Housing Complex

Library Occupation Funks the Police [UPDATE]

A very civil action.

A very civil action.

At 5:30 on Saturday afternoon, it was the last hour of the last day before the Mount Pleasant library was scheduled to close for a 17-month-long remodel. Patrons slowly filtered out, some looking wistfully around them at a classic interior they’d never see again, as librarians shooed them towards the door.

Others didn't leave so quietly.

“Who’s ever heard of Martin Luther King before?” yelled Chris Otten, an organizer of the small but lively protest on the sidewalk outside. “Have you heard of Gandhi? Have you heard of civil disobedience?”

While people vacated the upper floors, Otten revealed, his band of monkeywrenchers had locked open the door to the basement with a chain and padlock. A few pranced into the darkened interior, to beats provided by a roving sound system recognizable from recent Funk the War protests.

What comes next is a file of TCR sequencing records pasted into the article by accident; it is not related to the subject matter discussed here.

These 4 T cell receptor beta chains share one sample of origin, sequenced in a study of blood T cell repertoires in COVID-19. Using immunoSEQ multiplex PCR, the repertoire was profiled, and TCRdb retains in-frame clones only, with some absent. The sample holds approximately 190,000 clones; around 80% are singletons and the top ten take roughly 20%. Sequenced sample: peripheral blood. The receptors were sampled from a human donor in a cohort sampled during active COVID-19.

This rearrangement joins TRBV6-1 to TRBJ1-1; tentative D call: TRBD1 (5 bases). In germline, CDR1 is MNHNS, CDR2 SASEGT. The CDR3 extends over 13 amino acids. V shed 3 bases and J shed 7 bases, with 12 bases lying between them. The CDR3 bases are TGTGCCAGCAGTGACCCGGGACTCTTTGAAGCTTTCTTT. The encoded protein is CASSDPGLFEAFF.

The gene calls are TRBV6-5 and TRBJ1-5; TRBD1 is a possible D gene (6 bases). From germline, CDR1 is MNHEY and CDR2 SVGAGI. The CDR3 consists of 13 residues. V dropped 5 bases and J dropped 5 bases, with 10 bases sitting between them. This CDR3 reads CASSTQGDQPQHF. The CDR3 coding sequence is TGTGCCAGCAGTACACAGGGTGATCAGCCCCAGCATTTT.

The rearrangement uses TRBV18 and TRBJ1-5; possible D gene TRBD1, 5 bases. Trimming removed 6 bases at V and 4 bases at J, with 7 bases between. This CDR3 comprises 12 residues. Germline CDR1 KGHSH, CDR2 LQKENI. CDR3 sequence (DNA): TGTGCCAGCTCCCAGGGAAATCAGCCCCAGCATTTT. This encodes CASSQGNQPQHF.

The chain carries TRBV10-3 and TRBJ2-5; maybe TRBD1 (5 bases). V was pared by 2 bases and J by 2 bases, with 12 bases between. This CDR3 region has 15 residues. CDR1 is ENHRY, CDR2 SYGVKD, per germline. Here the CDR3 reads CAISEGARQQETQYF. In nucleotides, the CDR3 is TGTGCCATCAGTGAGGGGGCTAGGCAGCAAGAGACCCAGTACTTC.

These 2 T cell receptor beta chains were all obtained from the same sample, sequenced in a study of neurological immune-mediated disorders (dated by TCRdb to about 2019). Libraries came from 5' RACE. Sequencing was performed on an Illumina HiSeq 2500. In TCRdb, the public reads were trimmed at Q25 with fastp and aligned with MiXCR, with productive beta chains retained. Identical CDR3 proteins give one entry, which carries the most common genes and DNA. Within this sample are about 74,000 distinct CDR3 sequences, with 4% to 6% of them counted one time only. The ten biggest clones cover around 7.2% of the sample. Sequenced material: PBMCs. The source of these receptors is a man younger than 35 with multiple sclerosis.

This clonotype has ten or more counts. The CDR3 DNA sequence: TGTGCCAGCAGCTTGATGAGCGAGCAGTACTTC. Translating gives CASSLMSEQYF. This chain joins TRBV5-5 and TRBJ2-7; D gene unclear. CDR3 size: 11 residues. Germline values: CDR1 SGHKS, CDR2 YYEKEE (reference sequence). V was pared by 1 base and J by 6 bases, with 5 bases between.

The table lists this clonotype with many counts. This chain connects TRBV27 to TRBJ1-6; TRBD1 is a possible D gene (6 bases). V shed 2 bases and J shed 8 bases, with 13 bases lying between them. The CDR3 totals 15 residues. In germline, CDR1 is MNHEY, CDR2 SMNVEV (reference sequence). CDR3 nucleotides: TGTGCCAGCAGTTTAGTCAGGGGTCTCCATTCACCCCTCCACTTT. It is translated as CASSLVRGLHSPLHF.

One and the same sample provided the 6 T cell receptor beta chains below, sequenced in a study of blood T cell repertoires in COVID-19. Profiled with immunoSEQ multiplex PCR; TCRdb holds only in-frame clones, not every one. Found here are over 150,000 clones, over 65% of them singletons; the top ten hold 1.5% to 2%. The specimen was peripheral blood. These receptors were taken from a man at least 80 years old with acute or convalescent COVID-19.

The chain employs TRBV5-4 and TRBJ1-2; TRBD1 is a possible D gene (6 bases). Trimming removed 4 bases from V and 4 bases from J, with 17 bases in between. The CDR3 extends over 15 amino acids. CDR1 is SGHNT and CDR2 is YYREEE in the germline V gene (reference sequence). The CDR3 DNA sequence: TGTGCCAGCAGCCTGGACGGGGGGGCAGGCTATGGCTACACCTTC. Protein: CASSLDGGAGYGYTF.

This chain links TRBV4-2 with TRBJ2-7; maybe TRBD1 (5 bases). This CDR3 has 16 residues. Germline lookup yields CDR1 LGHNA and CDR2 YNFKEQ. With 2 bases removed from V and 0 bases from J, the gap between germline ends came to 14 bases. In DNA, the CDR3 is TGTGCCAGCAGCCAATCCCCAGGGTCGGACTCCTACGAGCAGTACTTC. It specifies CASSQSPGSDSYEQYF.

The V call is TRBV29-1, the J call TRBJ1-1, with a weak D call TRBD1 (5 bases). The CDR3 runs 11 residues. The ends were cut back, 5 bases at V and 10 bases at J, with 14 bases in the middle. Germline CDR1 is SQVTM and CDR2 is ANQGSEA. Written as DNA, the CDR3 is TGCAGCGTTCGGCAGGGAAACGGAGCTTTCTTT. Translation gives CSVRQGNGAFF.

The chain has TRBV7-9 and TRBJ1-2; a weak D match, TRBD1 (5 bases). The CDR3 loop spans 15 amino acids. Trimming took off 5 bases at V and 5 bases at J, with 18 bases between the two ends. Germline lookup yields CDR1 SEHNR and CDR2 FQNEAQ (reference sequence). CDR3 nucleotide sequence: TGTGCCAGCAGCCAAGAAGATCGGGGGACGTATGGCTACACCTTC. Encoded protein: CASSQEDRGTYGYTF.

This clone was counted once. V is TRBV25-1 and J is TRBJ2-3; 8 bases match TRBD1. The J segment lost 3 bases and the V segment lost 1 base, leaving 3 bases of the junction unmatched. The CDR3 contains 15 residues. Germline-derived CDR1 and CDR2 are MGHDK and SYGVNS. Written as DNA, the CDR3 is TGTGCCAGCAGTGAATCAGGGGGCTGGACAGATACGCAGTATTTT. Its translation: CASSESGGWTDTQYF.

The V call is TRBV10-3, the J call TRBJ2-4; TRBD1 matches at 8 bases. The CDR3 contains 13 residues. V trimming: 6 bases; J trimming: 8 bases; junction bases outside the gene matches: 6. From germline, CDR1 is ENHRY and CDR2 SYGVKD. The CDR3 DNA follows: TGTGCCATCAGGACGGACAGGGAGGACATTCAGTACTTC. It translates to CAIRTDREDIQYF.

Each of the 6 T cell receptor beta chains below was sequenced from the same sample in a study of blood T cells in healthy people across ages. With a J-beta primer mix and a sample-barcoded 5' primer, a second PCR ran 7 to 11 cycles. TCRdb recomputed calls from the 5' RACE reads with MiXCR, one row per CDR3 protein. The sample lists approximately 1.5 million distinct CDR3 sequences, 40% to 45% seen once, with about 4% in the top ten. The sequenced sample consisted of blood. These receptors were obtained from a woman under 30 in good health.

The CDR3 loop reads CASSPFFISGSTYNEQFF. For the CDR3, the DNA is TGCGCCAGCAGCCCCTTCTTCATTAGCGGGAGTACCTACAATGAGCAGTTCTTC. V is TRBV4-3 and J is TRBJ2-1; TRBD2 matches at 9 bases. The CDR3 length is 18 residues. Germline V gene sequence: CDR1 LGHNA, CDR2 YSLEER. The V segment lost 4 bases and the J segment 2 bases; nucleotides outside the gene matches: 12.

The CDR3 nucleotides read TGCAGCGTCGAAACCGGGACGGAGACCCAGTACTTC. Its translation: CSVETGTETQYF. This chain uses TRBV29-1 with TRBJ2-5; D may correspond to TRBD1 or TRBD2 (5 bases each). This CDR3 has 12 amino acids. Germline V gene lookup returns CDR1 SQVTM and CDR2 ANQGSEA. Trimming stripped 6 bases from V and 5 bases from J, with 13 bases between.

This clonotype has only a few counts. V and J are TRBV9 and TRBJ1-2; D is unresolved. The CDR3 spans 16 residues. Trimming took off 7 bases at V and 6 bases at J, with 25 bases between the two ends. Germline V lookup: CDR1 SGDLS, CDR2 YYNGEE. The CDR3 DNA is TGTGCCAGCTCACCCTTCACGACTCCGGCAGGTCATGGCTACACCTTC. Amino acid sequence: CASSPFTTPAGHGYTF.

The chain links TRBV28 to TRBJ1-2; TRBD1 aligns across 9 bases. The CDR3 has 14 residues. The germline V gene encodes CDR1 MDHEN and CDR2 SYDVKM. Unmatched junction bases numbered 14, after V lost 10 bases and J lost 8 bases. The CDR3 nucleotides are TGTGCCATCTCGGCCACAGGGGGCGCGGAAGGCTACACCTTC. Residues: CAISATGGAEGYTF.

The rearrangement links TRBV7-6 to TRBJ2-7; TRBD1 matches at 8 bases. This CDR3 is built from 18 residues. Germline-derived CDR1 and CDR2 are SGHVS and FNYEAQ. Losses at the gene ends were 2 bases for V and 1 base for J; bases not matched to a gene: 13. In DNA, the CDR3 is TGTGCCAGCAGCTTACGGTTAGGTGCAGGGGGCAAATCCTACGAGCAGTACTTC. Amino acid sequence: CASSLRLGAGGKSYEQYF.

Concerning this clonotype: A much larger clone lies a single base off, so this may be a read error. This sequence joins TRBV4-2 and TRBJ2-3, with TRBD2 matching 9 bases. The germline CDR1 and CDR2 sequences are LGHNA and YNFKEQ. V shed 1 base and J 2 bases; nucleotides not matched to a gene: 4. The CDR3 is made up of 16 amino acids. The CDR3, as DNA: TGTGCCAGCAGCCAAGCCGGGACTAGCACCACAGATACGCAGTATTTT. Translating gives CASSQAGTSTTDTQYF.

"The protesters have broken into the library,” an agitated library manager said into his iPhone, over the music and chanting. Police soon arrived on the scene—within an hour, six squad cars and two vans crowded the corner of 16th and Lamont—and tried to sever the chain with bolt cutters. “I live in the neighborhood. I agree with you,” a police sergeant remonstrated with Otten. “I just gotta do my job.” Delighted protesters started busting break dance moves, while Ward One city council candidate Jeff Smith had arrived to hand out stickers and lit.

This dustup was only the most recent in a string of protests around the last of three original Carnegie libraries to be renovated, which has become a flashpoint for local library activists. The $11 million facelift, they say, poses a fire hazard to surrounding buildings, inconveniences disabled patrons, and will desecrate the building’s historic interior. “It’s inappropriate and disrespectful,” said Faye Armstrong, of Historic Mount Pleasant. “It’s a cookie-cutter approach to what a modern branch library should have.”